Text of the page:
President Yoweri Museveni, a staunch backer of the EACOP pipeline, has warned he will not “allow anybody to play around … [with his] oil.”

Since October 2021, at least 30 people protesting or trying to address the impacts of the oil projects have experienced politically motivated arrests in Kampala and other parts of Uganda. In 2021, the government suspended 54 organizations on the basis of vague language in the country’s Non-Governmental Organisations Act of 2016, including several working on the oil sector and other environmental issues. Local organizations that continue to work on the oil issue do so under intense pressure from government and security officials who press them via phone and in person to halt their oil sector activities.

With limited options to influence government policy, some Ugandan nongovernmental groups alongside their international partners have filed suit in France against TotalEnergies. Two people who travelled to France for a court hearing in December 2019 have experienced continuous harassment by security and government officials since their return.

Activists in Uganda have heavily criticized the project because of the risks it poses to the environment, local communities, and its contribution to climate change. Activists have criticized the government for approving the project, as well as Ugandan and international companies potentially involved in its finance, insurance, construction, or operation.

Local civil society groups have become invaluable in assisting people whose land has been acquired for the oil developments to understand the compensation process and the various avenues open to them to secure fair compensation, Human Rights Watch said. In July Human Rights Watch reported human rights violations associated with the pipeline’s land acquisition project including inadequate compensation, and constant pressure from officials; threats of court action and threats from local government and security officials for those who have rejected compensation offers.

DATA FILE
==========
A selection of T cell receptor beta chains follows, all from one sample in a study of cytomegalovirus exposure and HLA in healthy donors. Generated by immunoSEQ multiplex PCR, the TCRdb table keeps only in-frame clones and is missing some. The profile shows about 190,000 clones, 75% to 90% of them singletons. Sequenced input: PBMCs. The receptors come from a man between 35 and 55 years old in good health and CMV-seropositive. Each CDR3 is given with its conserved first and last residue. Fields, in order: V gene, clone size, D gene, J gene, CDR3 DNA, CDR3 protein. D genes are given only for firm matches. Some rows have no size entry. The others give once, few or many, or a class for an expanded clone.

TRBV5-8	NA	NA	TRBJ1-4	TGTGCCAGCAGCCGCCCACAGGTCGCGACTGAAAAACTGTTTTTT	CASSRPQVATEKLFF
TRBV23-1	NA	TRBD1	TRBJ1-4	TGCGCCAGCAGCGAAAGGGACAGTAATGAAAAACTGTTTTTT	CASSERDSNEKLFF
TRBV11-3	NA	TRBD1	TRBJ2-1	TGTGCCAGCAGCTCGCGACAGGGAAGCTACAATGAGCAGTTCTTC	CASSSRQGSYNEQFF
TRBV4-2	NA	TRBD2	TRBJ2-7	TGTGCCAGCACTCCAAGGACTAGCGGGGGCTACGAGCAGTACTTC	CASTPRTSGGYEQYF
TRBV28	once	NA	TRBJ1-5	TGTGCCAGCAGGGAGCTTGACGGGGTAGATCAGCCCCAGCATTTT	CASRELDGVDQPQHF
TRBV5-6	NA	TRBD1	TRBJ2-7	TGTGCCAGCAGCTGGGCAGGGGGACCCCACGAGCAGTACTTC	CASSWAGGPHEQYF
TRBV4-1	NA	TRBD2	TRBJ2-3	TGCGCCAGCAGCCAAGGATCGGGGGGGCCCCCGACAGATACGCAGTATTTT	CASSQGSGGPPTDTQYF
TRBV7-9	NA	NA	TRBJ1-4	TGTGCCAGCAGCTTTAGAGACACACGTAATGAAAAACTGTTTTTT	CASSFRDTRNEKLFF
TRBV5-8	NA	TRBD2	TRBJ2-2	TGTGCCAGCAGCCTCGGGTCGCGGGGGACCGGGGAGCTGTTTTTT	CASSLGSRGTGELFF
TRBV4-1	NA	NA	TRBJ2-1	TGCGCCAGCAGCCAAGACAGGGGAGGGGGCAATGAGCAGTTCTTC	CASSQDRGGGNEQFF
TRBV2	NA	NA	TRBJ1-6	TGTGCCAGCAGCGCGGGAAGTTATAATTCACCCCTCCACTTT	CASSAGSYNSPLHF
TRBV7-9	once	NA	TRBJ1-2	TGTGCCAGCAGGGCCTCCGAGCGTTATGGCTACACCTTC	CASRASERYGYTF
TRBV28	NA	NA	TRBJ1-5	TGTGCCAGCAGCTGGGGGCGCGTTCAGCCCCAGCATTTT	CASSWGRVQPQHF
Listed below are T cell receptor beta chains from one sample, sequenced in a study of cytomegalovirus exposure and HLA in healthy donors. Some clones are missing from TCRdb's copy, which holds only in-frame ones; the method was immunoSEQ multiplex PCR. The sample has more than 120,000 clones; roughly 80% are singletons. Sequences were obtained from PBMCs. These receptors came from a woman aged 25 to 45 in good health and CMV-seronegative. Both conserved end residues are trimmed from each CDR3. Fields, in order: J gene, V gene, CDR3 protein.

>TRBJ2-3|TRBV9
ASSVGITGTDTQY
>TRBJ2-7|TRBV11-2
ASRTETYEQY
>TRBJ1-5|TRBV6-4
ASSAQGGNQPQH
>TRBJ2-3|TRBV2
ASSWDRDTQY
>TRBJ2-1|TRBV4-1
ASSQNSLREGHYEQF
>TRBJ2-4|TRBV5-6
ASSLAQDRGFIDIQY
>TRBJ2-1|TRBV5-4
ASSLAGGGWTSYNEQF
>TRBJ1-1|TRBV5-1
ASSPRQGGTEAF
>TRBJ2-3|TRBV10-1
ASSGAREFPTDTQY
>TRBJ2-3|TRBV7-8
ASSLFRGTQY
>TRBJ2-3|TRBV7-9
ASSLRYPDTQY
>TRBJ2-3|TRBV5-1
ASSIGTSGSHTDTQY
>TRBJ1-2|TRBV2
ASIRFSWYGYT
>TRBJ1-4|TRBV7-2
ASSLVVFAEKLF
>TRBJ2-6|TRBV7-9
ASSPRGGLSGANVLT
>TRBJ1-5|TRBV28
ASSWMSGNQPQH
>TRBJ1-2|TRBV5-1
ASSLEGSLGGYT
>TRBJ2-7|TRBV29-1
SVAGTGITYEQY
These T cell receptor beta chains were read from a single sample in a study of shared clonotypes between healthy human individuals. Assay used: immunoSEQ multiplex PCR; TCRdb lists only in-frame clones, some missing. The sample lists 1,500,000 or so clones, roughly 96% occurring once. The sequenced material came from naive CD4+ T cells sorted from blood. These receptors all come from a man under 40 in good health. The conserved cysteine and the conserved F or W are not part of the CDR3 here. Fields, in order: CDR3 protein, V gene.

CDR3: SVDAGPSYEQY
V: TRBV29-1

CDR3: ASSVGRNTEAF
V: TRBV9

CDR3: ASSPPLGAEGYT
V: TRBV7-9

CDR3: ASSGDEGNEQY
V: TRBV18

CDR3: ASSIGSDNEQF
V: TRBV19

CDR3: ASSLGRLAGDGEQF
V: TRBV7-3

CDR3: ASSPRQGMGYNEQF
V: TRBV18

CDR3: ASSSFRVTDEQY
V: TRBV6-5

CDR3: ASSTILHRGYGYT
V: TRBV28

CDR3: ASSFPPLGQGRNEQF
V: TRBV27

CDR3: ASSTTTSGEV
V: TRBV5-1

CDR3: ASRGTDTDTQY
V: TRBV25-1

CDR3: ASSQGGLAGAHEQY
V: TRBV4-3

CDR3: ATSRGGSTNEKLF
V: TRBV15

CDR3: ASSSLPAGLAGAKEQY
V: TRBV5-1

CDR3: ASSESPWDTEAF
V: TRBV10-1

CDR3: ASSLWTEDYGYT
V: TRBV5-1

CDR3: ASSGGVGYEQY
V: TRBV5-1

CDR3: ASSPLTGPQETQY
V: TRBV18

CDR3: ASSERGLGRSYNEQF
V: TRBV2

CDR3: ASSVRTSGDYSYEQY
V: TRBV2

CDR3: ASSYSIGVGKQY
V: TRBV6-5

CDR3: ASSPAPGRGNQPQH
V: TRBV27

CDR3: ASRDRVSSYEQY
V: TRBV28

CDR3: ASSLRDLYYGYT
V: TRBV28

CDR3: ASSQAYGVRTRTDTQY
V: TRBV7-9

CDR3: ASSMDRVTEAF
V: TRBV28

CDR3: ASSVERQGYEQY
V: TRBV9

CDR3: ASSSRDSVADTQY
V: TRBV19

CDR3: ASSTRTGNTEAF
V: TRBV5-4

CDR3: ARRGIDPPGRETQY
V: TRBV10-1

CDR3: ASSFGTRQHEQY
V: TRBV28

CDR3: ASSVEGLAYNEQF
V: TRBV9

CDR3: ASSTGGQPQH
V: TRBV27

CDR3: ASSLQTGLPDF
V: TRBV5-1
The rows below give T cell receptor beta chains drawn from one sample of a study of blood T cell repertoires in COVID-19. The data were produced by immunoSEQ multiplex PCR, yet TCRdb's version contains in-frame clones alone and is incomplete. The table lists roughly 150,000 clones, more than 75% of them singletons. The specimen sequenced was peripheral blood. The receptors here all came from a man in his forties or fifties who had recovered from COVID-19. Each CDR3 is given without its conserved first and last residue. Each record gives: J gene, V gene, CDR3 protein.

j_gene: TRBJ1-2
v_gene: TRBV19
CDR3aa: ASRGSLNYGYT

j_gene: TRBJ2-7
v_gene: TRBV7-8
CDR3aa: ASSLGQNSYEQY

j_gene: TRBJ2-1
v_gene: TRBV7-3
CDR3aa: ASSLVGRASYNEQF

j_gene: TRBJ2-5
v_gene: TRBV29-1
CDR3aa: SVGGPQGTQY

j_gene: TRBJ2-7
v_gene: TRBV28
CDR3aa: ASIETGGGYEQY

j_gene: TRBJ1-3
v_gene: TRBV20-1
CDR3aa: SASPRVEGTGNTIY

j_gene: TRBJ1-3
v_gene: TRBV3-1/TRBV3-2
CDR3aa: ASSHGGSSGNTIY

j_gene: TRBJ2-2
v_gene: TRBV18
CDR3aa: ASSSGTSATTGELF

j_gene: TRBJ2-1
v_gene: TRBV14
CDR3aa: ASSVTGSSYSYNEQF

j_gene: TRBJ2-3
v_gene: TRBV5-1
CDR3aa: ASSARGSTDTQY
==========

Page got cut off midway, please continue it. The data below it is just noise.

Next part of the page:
In an October 23 letter to Human Rights Watch, TotalEnergies stated they recognize “the importance of protecting Human Rights Defenders and do not tolerate any attacks or threats against those who peacefully and lawfully promote Human Rights in relations to their activities.”

Human Rights Watch has also written to Uganda’s National Bureau for Nongovernmental Organisations, a semi-autonomous office under the Internal Affairs Ministry, the Internal Security Organisation, and the Uganda Police Force, but none responded.

Due to the opposition of the pipeline from civil society organizations and climate activists in Uganda and around the world, many financial institutions and insurance companies have made a public commitment to not support the pipeline. Financing for the pipeline is yet to be finalized, although in March, a TotalEnergies official stated that the company anticipates that funding should be in place by the end of 2023.

“The construction and operation of EACOP poses grave environmental risks, human rights risks, and contributes to the global climate crisis.” Horne said. “Financial institutions and insurance companies should avoid supporting the Ugandan oil pipeline due to the devastating impacts of fossil fuels on climate change as well as future risks of serious human rights impacts.”